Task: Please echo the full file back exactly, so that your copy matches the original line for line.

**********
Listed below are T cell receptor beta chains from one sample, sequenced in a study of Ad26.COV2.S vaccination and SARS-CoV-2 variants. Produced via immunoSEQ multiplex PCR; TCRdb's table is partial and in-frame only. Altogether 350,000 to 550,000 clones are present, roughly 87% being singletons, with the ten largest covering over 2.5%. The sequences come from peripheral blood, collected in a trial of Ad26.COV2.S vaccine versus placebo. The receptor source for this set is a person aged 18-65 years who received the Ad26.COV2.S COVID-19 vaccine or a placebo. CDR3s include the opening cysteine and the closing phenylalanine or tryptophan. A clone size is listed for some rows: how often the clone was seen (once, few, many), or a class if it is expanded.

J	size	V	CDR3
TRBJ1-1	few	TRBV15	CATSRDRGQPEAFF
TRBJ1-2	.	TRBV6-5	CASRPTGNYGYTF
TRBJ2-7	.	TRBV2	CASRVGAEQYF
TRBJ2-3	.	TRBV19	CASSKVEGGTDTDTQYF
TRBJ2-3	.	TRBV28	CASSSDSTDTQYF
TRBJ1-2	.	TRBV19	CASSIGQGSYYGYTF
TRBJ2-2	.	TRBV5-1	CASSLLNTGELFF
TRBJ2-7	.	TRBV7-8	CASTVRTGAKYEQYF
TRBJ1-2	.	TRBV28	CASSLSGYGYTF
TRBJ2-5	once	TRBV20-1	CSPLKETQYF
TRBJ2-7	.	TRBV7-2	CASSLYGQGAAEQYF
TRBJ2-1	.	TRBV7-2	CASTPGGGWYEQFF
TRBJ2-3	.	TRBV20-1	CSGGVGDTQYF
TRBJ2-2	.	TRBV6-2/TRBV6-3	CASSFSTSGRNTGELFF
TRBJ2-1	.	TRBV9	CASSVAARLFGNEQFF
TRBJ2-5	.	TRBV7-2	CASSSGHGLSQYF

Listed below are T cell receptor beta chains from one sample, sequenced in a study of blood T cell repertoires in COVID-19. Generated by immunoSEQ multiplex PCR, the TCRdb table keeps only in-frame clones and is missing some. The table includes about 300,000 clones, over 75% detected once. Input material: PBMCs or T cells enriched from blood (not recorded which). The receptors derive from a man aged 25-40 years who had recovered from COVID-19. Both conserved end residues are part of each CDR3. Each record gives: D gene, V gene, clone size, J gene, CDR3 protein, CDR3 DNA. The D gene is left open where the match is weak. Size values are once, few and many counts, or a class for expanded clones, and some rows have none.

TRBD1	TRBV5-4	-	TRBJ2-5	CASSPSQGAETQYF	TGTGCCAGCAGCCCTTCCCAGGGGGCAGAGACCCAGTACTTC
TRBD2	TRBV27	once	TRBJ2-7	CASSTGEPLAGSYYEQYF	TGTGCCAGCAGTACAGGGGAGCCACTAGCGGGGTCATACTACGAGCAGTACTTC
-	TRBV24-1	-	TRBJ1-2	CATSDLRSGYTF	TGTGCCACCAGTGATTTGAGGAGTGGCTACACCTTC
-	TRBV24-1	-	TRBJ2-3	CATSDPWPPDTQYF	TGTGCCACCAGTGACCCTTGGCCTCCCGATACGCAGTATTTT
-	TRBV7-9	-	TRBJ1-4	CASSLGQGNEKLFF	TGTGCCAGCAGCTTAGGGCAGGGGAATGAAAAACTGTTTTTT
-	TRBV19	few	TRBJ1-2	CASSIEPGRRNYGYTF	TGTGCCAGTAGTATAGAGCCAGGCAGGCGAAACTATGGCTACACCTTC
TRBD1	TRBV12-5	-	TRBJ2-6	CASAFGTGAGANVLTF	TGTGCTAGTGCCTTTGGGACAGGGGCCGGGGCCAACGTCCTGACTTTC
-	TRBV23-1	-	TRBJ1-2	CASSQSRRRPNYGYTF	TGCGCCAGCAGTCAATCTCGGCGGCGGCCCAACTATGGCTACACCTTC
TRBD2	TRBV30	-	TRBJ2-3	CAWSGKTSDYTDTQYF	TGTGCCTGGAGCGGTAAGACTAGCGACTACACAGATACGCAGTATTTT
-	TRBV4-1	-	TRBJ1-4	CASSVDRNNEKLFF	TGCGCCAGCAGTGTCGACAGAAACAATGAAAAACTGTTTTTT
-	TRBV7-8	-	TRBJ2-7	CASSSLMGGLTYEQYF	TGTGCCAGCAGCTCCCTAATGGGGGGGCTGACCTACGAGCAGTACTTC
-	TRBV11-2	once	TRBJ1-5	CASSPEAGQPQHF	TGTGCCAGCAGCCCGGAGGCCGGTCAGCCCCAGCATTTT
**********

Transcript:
Listed below are T cell receptor beta chains from one sample, sequenced in a study of Ad26.COV2.S vaccination and SARS-CoV-2 variants. Produced via immunoSEQ multiplex PCR; TCRdb's table is partial and in-frame only. Altogether 350,000 to 550,000 clones are present, roughly 87% being singletons, with the ten largest covering over 2.5%. The sequences come from peripheral blood, collected in a trial of Ad26.COV2.S vaccine versus placebo. The receptor source for this set is a person aged 18-65 years who received the Ad26.COV2.S COVID-19 vaccine or a placebo. CDR3s include the opening cysteine and the closing phenylalanine or tryptophan. A clone size is listed for some rows: how often the clone was seen (once, few, many), or a class if it is expanded.

J	size	V	CDR3
TRBJ1-1	few	TRBV15	CATSRDRGQPEAFF
TRBJ1-2	.	TRBV6-5	CASRPTGNYGYTF
TRBJ2-7	.	TRBV2	CASRVGAEQYF
TRBJ2-3	.	TRBV19	CASSKVEGGTDTDTQYF
TRBJ2-3	.	TRBV28	CASSSDSTDTQYF
TRBJ1-2	.	TRBV19	CASSIGQGSYYGYTF
TRBJ2-2	.	TRBV5-1	CASSLLNTGELFF
TRBJ2-7	.	TRBV7-8	CASTVRTGAKYEQYF
TRBJ1-2	.	TRBV28	CASSLSGYGYTF
TRBJ2-5	once	TRBV20-1	CSPLKETQYF
TRBJ2-7	.	TRBV7-2	CASSLYGQGAAEQYF
TRBJ2-1	.	TRBV7-2	CASTPGGGWYEQFF
TRBJ2-3	.	TRBV20-1	CSGGVGDTQYF
TRBJ2-2	.	TRBV6-2/TRBV6-3	CASSFSTSGRNTGELFF
TRBJ2-1	.	TRBV9	CASSVAARLFGNEQFF
TRBJ2-5	.	TRBV7-2	CASSSGHGLSQYF

Listed below are T cell receptor beta chains from one sample, sequenced in a study of blood T cell repertoires in COVID-19. Generated by immunoSEQ multiplex PCR, the TCRdb table keeps only in-frame clones and is missing some. The table includes about 300,000 clones, over 75% detected once. Input material: PBMCs or T cells enriched from blood (not recorded which). The receptors derive from a man aged 25-40 years who had recovered from COVID-19. Both conserved end residues are part of each CDR3. Each record gives: D gene, V gene, clone size, J gene, CDR3 protein, CDR3 DNA. The D gene is left open where the match is weak. Size values are once, few and many counts, or a class for expanded clones, and some rows have none.

TRBD1	TRBV5-4	-	TRBJ2-5	CASSPSQGAETQYF	TGTGCCAGCAGCCCTTCCCAGGGGGCAGAGACCCAGTACTTC
TRBD2	TRBV27	once	TRBJ2-7	CASSTGEPLAGSYYEQYF	TGTGCCAGCAGTACAGGGGAGCCACTAGCGGGGTCATACTACGAGCAGTACTTC
-	TRBV24-1	-	TRBJ1-2	CATSDLRSGYTF	TGTGCCACCAGTGATTTGAGGAGTGGCTACACCTTC
-	TRBV24-1	-	TRBJ2-3	CATSDPWPPDTQYF	TGTGCCACCAGTGACCCTTGGCCTCCCGATACGCAGTATTTT
-	TRBV7-9	-	TRBJ1-4	CASSLGQGNEKLFF	TGTGCCAGCAGCTTAGGGCAGGGGAATGAAAAACTGTTTTTT
-	TRBV19	few	TRBJ1-2	CASSIEPGRRNYGYTF	TGTGCCAGTAGTATAGAGCCAGGCAGGCGAAACTATGGCTACACCTTC
TRBD1	TRBV12-5	-	TRBJ2-6	CASAFGTGAGANVLTF	TGTGCTAGTGCCTTTGGGACAGGGGCCGGGGCCAACGTCCTGACTTTC
-	TRBV23-1	-	TRBJ1-2	CASSQSRRRPNYGYTF	TGCGCCAGCAGTCAATCTCGGCGGCGGCCCAACTATGGCTACACCTTC
TRBD2	TRBV30	-	TRBJ2-3	CAWSGKTSDYTDTQYF	TGTGCCTGGAGCGGTAAGACTAGCGACTACACAGATACGCAGTATTTT
-	TRBV4-1	-	TRBJ1-4	CASSVDRNNEKLFF	TGCGCCAGCAGTGTCGACAGAAACAATGAAAAACTGTTTTTT
-	TRBV7-8	-	TRBJ2-7	CASSSLMGGLTYEQYF	TGTGCCAGCAGCTCCCTAATGGGGGGGCTGACCTACGAGCAGTACTTC
-	TRBV11-2	once	TRBJ1-5	CASSPEAGQPQHF	TGTGCCAGCAGCCCGGAGGCCGGTCAGCCCCAGCATTTT